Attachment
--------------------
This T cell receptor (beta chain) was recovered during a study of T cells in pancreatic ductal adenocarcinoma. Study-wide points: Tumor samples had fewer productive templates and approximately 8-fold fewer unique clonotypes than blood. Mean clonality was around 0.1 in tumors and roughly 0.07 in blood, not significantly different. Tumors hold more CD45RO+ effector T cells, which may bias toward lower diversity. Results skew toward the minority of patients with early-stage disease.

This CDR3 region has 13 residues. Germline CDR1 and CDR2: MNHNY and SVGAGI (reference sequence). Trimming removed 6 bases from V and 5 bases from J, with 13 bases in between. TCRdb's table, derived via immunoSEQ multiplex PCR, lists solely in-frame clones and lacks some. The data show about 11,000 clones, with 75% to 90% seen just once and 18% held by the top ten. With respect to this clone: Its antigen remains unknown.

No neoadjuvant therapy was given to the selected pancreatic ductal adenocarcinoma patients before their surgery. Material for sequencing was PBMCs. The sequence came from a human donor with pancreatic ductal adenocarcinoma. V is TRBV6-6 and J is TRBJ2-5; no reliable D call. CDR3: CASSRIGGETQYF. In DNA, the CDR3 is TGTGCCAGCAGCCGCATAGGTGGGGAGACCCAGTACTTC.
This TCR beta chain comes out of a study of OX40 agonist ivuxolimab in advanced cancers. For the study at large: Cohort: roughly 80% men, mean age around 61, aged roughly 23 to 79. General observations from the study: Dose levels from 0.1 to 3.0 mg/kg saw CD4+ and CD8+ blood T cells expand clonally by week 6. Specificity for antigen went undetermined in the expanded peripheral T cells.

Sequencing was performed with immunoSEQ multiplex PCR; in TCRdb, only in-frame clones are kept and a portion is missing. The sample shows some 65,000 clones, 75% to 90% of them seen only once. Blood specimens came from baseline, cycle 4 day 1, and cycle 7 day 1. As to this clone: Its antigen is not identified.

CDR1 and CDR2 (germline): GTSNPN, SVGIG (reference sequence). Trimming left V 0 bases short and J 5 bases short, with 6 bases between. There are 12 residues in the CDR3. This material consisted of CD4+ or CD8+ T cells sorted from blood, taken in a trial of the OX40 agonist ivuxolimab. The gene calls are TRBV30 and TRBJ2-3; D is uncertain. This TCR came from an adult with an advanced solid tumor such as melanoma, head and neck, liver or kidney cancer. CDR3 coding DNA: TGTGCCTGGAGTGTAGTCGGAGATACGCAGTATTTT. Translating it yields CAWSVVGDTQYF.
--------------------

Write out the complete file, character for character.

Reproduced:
This T cell receptor (beta chain) was recovered during a study of T cells in pancreatic ductal adenocarcinoma. Study-wide points: Tumor samples had fewer productive templates and approximately 8-fold fewer unique clonotypes than blood. Mean clonality was around 0.1 in tumors and roughly 0.07 in blood, not significantly different. Tumors hold more CD45RO+ effector T cells, which may bias toward lower diversity. Results skew toward the minority of patients with early-stage disease.

This CDR3 region has 13 residues. Germline CDR1 and CDR2: MNHNY and SVGAGI (reference sequence). Trimming removed 6 bases from V and 5 bases from J, with 13 bases in between. TCRdb's table, derived via immunoSEQ multiplex PCR, lists solely in-frame clones and lacks some. The data show about 11,000 clones, with 75% to 90% seen just once and 18% held by the top ten. With respect to this clone: Its antigen remains unknown.

No neoadjuvant therapy was given to the selected pancreatic ductal adenocarcinoma patients before their surgery. Material for sequencing was PBMCs. The sequence came from a human donor with pancreatic ductal adenocarcinoma. V is TRBV6-6 and J is TRBJ2-5; no reliable D call. CDR3: CASSRIGGETQYF. In DNA, the CDR3 is TGTGCCAGCAGCCGCATAGGTGGGGAGACCCAGTACTTC.
This TCR beta chain comes out of a study of OX40 agonist ivuxolimab in advanced cancers. For the study at large: Cohort: roughly 80% men, mean age around 61, aged roughly 23 to 79. General observations from the study: Dose levels from 0.1 to 3.0 mg/kg saw CD4+ and CD8+ blood T cells expand clonally by week 6. Specificity for antigen went undetermined in the expanded peripheral T cells.

Sequencing was performed with immunoSEQ multiplex PCR; in TCRdb, only in-frame clones are kept and a portion is missing. The sample shows some 65,000 clones, 75% to 90% of them seen only once. Blood specimens came from baseline, cycle 4 day 1, and cycle 7 day 1. As to this clone: Its antigen is not identified.

CDR1 and CDR2 (germline): GTSNPN, SVGIG (reference sequence). Trimming left V 0 bases short and J 5 bases short, with 6 bases between. There are 12 residues in the CDR3. This material consisted of CD4+ or CD8+ T cells sorted from blood, taken in a trial of the OX40 agonist ivuxolimab. The gene calls are TRBV30 and TRBJ2-3; D is uncertain. This TCR came from an adult with an advanced solid tumor such as melanoma, head and neck, liver or kidney cancer. CDR3 coding DNA: TGTGCCTGGAGTGTAGTCGGAGATACGCAGTATTTT. Translating it yields CAWSVVGDTQYF.